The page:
“I am really happy with this victory. It means a lot for me, especially after my crash at the Giro d'Italia. I wanted to build up my form for the last week of the Tour and I did it. I feel good. But also, I wanted to prepare for the Olympics in Rio. Now I am really happy!

“I know this is the first Russian victory since 2009, so now it is time to renew old records and achievements,” said Zakarin.   

General Classification battle

As the break worked to get a race-winning advantage, the Sky train were quite happy to maintain a steady pace behind into the base of the Col de la Forclaz. That was where one of the other teams decided to take up the challenge and Astana went to the front, looking to make use of the pair of riders that they placed in the break, Lutsenko and Kangert. 

Vincenzo Nibali (Astana) in particular was doing strong work for his team leader, leading the main bunch over the top of the Forclaz, through the descent and a long way up to Finhaut-Emosson before swinging off. Between his efforts and those of Diego Rosa and Jakob Fuglsang (both Astana), the main bunch had been whittled down to just the top favourites. However it wasn't enough to break the Sky train, who still had three riders there in support of Froome when the last man, Rosa, pulled off exhausted and Astana leader Fabio Aru thought twice about attacking as would be normal in that situation.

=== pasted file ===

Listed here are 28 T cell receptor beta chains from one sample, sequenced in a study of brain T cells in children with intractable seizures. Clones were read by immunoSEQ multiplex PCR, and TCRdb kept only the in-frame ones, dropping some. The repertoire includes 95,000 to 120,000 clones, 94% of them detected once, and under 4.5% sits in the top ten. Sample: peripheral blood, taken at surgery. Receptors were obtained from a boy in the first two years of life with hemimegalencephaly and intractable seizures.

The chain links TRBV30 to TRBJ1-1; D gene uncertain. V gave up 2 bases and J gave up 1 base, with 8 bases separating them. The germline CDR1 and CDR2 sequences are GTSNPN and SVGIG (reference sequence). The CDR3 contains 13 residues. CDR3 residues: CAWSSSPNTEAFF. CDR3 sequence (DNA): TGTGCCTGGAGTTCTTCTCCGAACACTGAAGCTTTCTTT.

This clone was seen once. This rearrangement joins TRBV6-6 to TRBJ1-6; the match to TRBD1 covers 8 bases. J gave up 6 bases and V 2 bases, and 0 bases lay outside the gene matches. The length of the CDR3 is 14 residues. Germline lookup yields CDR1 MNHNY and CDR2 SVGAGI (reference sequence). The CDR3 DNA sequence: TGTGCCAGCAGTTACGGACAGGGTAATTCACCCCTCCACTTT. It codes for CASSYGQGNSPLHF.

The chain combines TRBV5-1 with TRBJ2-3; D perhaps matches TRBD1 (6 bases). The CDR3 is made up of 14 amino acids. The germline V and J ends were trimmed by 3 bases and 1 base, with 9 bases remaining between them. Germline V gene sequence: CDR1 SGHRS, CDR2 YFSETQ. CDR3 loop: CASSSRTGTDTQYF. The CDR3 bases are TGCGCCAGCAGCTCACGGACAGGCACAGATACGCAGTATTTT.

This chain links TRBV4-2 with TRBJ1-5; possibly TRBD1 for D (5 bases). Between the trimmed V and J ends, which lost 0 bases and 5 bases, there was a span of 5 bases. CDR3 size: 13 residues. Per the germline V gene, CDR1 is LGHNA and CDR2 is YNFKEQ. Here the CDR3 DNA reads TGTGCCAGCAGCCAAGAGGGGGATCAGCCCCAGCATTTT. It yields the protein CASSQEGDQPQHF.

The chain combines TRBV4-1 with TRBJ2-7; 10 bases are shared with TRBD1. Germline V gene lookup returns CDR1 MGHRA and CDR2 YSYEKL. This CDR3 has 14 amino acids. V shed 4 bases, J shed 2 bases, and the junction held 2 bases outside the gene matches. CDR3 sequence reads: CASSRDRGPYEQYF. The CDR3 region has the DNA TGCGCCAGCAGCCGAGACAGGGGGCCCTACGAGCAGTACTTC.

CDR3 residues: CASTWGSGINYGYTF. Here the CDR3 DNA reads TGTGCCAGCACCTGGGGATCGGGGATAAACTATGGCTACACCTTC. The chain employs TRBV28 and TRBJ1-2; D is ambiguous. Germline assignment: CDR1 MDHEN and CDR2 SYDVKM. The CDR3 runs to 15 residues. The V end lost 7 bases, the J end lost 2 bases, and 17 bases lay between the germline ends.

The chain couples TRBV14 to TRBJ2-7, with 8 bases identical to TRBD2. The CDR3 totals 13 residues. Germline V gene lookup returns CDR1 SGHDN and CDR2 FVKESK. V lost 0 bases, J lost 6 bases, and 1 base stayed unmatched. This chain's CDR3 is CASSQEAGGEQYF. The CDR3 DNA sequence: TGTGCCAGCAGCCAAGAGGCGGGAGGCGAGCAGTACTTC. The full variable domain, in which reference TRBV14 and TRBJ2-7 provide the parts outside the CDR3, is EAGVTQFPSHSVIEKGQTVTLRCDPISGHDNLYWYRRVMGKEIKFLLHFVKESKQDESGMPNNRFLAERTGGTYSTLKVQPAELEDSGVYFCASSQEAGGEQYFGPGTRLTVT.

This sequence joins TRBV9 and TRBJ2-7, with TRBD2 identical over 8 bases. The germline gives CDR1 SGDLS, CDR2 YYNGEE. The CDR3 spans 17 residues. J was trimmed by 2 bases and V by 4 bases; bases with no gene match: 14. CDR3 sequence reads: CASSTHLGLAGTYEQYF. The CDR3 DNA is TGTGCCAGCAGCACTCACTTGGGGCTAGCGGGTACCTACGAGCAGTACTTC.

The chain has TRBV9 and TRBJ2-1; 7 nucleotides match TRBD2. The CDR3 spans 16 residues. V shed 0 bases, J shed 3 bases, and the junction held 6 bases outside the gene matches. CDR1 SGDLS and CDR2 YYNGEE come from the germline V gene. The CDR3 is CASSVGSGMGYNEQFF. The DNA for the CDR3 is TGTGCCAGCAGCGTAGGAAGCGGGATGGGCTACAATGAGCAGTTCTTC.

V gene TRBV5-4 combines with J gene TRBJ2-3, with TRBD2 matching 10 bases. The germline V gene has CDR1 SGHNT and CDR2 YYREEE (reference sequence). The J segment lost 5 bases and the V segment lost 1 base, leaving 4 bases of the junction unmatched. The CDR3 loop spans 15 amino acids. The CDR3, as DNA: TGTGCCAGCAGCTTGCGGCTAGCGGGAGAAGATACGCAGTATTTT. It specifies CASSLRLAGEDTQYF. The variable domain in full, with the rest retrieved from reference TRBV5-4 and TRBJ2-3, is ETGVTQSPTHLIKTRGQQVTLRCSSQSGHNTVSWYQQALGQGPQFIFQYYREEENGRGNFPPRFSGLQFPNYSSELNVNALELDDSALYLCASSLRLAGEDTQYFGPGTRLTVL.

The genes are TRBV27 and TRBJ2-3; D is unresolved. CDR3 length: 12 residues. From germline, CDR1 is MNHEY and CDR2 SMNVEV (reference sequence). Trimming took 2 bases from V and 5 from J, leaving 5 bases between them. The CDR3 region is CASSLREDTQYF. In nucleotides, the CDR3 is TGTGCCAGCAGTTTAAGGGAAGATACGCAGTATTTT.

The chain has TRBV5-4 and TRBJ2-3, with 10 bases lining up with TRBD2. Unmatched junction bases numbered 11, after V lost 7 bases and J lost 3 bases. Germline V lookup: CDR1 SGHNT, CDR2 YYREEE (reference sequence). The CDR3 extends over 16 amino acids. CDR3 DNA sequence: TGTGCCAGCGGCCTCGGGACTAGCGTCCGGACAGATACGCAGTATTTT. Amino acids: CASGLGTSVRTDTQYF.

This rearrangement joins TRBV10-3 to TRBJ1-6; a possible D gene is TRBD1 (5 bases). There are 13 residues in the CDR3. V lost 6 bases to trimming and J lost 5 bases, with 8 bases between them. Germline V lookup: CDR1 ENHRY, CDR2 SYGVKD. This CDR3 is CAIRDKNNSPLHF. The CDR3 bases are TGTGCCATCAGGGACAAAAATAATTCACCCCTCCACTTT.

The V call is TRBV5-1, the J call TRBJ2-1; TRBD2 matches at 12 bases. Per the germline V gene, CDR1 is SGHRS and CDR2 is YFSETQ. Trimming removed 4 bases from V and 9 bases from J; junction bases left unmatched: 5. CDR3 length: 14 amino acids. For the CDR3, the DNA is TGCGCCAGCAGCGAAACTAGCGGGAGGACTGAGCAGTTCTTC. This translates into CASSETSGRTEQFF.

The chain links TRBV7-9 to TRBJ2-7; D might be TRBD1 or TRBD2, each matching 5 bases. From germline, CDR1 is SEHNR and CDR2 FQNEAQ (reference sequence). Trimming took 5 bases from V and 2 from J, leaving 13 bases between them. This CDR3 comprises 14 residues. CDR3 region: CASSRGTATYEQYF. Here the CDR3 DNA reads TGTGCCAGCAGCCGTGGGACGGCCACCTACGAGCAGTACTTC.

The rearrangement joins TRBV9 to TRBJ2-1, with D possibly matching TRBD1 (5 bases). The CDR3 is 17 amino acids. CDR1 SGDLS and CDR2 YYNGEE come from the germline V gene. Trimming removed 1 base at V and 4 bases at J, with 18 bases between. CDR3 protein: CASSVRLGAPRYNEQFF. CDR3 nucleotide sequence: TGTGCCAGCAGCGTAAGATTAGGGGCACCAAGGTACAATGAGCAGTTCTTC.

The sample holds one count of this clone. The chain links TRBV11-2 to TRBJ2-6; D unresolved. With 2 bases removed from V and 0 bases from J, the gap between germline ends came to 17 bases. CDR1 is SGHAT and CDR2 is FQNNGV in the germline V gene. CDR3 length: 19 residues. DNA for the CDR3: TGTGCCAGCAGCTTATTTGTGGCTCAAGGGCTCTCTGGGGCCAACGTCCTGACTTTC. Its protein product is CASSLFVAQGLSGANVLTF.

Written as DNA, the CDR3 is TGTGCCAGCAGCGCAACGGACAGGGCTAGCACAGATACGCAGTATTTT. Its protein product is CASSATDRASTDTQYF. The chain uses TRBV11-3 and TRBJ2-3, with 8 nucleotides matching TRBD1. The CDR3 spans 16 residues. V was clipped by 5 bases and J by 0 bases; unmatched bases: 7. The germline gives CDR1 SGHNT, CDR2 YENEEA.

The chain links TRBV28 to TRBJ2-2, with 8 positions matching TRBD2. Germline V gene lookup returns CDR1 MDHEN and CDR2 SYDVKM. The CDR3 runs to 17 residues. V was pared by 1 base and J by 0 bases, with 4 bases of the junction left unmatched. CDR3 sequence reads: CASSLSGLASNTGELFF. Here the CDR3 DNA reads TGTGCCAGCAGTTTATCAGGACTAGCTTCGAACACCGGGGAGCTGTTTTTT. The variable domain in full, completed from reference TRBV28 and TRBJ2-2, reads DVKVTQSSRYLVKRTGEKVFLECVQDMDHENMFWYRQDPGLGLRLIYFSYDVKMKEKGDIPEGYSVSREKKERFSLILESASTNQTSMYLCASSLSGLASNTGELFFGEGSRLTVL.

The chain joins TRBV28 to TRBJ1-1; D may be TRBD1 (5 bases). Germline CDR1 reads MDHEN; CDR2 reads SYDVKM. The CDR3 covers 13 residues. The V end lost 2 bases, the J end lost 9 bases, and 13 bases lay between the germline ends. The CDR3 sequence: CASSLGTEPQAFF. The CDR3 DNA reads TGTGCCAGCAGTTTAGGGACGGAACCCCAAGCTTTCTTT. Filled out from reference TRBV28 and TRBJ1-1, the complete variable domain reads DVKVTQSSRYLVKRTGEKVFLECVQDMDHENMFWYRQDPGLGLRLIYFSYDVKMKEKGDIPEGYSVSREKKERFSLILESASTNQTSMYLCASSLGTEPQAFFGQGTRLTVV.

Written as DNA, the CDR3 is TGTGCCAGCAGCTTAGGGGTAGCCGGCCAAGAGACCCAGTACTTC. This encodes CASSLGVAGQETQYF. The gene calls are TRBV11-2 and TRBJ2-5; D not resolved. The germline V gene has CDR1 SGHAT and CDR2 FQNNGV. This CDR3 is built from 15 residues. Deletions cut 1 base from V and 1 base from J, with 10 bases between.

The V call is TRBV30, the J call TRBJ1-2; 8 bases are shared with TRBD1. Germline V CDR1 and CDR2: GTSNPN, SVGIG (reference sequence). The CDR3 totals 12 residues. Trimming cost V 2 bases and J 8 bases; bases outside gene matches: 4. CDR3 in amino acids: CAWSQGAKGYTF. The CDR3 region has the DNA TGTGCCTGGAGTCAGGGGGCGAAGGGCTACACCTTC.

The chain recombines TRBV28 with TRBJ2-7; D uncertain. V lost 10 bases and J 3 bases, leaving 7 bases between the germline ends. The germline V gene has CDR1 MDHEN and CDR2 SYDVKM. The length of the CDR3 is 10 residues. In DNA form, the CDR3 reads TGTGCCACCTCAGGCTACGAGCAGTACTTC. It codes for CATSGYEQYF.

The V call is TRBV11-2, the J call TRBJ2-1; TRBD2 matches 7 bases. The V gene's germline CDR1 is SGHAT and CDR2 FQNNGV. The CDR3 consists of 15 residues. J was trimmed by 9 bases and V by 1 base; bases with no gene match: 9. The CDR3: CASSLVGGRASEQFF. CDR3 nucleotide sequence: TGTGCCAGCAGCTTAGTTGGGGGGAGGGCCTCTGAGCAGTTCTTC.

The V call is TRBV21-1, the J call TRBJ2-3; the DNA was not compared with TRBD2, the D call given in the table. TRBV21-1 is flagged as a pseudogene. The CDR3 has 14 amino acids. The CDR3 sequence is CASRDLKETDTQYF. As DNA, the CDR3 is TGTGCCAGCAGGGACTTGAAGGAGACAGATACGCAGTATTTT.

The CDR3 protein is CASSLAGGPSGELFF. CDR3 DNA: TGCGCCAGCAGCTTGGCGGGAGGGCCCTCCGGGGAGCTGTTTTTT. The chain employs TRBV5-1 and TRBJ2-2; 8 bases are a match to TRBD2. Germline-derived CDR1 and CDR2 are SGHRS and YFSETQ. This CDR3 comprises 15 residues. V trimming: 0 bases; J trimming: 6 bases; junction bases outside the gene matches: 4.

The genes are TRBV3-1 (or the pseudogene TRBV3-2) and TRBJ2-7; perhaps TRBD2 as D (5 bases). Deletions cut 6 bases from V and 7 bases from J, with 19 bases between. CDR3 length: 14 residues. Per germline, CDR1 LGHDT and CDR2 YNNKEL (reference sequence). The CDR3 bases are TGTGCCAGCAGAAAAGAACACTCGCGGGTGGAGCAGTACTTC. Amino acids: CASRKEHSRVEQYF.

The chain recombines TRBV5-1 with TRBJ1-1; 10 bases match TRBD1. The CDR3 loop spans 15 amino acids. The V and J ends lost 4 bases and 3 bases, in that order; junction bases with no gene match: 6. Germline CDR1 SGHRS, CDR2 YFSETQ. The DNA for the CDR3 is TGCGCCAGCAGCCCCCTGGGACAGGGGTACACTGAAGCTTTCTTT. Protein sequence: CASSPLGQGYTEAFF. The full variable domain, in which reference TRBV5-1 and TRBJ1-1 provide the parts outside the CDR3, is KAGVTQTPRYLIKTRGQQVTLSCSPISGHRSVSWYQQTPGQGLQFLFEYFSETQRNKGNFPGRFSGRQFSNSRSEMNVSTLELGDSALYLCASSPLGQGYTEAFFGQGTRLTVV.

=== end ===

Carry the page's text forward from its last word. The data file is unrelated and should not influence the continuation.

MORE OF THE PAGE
Instead, Alejandro Valverde (Movistar) tried a few surges, which managed to drop a few riders, before he himself slipped off the rear of the group. The expected fireworks didn't materialise until the final few kilometres of the climb.

Porte led off the attacks, jumping clear and not provoking any immediate reaction from Froome and his Sky team. When no-one opted to follow Porte's move, Froome must have seen this as a sign of weakness, as he attacked to strengthen his own position at the top of the leader board.

Initially the attack was covered by Quintana but once the yellow jersey kicked again, it was clear that the diminutive Colombian didn't have the legs to follow, eventually being caught and passed by others lower than him on the standings. Second placed Mollema also felt the pain at the top of the climb and his previous heroics on Mont Ventoux looked like a faint memory as he was ejected out the back of the front group, though he rallied to maintain his overall ranking.

Froome made it up to the Australian's wheel with the superb help of team-mate Wout Poels and with Porte gaining time on all his major rivals except Froome, he opted to let his former team-mate sit in his wheel as he ground his way to the line. This was probably for the best as counter-attacks from Romain Bardet (AG2R) and Yates behind came close to catching the pair before the finish.  

The big loser on the day was Tejay van Garderen (BMC), who was dropped on the Col de la Forclaz and tumbled from 8th down to 17th overall. The time loss might well work to the advantage of Richie Porte, who may be able to utilise the strength of van Garderen in the closing stages of the Tour.